For Release: February 5, 2007
Contact: Stephen Razo 951-697-5217, e-mail: email@example.com
Third Annual Valentine’s Day Adoption Scheduled
Wild mustangs and burros will be offered to qualified adopters at the Ridgecrest Regional Adoption Center in Ridgecrest on February 10 through the Bureau of Land Management (BLM) Adopt-A-Horse or Burro Program.
Potential adopters may view the animals on Saturday beginning at 7:00 a.m. BLM staff will approve adoption applications from 8:00 a.m. to 4:00 p.m. on Saturday. BLM does offer and will deliver your adopted animal(s), free of charge, to the approved facility within 150 miles from the corrals. This service is provided to encourage potential adopters who can not find reasonable transportation to participate in the program.
The adoption will be conducted by silent competitive bid Saturday morning only from 9 a.m. to 10 a.m., which provides all adopters an equal opportunity to adopt the animal of their choice. Adopters will receive a bidder number once their application is approved, which they must have to participate in the competitive bid portion of the adoption. Gentling demonstrations will be conducted between 10:00 a.m. and 4:00 p.m.
The minimum fee for the competitive bid for the gentled horses will start at $125 per animal. Animals not selected during the competitive bid will be available for adoption on a first come, first served basis for the remainder of Saturday. Adoption fees may be paid by cash, check, or credit card.
Individuals must be at least 18 years old, a resident of the United States, and have no convictions for inhumane treatment of animals. Adopters also must have adequate facilities, the financial means to care for the animal(s), and should have some experience training or raising a horse or burro. Qualified individuals with proper facilities may adopt up to four animals.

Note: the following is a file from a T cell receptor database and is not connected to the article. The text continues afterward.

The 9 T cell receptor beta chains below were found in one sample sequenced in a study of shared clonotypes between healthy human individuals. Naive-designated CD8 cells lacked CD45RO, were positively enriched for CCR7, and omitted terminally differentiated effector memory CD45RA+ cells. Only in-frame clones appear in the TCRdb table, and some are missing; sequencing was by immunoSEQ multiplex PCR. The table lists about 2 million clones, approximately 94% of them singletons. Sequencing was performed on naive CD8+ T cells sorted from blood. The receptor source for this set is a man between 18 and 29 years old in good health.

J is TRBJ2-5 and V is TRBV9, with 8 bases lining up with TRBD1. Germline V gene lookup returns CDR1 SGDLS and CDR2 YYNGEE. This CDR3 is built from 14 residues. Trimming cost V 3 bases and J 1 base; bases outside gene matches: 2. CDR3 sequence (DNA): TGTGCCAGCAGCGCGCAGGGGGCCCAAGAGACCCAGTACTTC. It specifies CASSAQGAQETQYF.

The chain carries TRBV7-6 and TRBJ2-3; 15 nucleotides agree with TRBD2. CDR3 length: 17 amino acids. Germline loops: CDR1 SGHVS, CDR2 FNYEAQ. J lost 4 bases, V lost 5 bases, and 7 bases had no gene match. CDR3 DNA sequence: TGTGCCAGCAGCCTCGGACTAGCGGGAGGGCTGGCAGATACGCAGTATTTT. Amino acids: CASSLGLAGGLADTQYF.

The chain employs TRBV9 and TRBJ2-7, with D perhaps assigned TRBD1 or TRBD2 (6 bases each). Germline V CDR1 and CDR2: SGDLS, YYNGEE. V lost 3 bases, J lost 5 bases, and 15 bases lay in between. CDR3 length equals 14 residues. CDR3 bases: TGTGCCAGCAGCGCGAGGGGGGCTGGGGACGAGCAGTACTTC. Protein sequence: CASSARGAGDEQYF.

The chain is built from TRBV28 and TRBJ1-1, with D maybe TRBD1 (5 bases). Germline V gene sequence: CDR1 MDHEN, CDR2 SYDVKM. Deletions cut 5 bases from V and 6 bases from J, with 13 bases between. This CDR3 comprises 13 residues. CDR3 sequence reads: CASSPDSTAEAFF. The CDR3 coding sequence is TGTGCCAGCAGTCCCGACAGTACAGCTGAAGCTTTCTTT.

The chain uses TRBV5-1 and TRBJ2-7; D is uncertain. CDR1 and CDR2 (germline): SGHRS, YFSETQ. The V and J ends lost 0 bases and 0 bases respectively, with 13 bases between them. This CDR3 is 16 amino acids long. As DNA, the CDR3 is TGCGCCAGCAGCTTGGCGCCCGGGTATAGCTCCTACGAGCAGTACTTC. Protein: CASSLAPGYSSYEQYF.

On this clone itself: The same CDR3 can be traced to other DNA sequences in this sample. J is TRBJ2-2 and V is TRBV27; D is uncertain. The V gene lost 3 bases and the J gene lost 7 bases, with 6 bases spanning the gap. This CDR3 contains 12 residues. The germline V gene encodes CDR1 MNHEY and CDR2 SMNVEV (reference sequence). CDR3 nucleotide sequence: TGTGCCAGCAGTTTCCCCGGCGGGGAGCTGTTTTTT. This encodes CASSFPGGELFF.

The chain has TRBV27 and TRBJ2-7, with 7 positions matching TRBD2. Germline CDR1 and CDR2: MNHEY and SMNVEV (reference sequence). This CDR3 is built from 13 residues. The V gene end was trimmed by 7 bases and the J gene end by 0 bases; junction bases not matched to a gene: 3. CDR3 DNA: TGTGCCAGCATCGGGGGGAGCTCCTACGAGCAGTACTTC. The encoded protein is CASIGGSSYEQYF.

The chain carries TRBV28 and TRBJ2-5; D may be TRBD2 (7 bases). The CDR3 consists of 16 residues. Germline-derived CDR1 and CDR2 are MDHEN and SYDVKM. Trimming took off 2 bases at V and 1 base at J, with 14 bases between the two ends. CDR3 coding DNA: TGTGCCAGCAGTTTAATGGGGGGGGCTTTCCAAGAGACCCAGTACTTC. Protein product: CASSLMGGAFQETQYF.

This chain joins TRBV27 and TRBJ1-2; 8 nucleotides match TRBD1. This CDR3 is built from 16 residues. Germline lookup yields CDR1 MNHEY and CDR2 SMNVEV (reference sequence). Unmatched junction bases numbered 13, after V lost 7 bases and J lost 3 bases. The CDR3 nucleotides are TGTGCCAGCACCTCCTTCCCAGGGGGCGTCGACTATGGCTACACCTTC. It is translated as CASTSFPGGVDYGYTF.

Adopters should bring a nylon web halter and 20-foot, cotton lead rope for each animal. A stock trailer will be required to transport the animal(s). Drop-ramp trailers will not be allowed. The wranglers will load the animals into the trailers.
The process is called an "adoption" because BLM retains title to the animal for one year after the adoption. During the year, a BLM or designated representative will visit each adopter to ensure the animal is being cared for and has a good home. During this time, adopters cannot sell their adopted animal. Adopters must notify BLM if the animal is moved.
After the first year, adopters may apply for title. BLM will pass title of the animal if all the stipulations of the adoption agreement have been met. The animal becomes the private property of the adopter only after BLM transfers title, which completes the adoption process.
The mustangs and burros were gathered from public lands in California and Nevada, and have been wormed and vaccinated and are in excellent health. BLM monitors the herds and removes animals when they begin to over populate their herd area. The removals ensure the rangelands will remain healthy for the remaining wild horses and burros, native wildlife, and permitted livestock
For more information about the Ridgecrest adoption or the Bureau's Adopt-A-Horse or Burro Program contact BLM at (760) 384-5765, or toll free at 1-800-951-8720.